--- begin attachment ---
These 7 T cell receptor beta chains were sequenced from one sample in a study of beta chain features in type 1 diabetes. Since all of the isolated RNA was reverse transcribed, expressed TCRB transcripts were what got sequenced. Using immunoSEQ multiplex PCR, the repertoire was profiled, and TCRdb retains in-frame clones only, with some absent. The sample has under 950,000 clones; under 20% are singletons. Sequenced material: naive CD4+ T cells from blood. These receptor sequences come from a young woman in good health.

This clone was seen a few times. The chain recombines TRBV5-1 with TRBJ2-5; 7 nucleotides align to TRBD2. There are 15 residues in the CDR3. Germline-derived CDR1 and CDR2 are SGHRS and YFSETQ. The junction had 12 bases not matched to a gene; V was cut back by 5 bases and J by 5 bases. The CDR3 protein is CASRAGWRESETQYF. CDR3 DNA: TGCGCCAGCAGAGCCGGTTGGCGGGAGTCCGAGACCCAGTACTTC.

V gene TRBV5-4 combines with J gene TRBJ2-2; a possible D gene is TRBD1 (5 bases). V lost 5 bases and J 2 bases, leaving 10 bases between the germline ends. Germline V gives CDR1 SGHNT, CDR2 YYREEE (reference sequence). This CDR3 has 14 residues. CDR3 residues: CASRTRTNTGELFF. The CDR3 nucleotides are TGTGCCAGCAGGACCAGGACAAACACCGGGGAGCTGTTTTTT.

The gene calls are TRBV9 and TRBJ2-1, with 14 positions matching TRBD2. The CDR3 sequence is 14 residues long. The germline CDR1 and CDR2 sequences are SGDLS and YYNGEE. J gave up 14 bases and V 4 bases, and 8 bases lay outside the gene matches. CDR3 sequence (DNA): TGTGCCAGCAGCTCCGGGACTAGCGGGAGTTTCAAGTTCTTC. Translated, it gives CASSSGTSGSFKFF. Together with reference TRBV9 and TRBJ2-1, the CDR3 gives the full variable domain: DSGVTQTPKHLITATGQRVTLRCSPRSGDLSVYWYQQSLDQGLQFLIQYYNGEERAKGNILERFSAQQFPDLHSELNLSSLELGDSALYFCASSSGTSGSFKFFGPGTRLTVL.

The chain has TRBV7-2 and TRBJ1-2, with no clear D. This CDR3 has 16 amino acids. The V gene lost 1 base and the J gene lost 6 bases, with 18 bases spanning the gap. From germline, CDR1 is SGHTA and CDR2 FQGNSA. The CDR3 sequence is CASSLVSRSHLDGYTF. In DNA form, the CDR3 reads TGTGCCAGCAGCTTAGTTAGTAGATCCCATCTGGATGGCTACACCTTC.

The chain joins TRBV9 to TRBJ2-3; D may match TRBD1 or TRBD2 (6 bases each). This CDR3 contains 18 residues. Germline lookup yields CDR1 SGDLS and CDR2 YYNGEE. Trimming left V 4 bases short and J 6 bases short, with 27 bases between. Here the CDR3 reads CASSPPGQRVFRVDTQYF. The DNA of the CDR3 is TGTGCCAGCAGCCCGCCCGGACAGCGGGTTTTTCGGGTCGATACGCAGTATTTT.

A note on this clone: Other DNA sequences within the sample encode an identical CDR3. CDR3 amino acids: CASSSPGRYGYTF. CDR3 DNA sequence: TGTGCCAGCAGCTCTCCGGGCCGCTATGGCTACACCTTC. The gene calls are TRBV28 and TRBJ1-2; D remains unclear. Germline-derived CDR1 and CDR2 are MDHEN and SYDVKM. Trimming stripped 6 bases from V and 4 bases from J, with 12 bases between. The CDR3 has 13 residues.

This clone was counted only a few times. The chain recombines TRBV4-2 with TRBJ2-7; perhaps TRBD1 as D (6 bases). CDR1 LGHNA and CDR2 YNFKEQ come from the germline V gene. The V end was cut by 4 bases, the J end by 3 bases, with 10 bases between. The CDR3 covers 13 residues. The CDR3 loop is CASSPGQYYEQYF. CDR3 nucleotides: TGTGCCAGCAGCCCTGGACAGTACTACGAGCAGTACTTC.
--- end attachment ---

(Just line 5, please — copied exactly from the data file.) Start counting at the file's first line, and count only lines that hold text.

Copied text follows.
The chain has TRBV7-2 and TRBJ1-2, with no clear D. This CDR3 has 16 amino acids. The V gene lost 1 base and the J gene lost 6 bases, with 18 bases spanning the gap. From germline, CDR1 is SGHTA and CDR2 FQGNSA. The CDR3 sequence is CASSLVSRSHLDGYTF. In DNA form, the CDR3 reads TGTGCCAGCAGCTTAGTTAGTAGATCCCATCTGGATGGCTACACCTTC.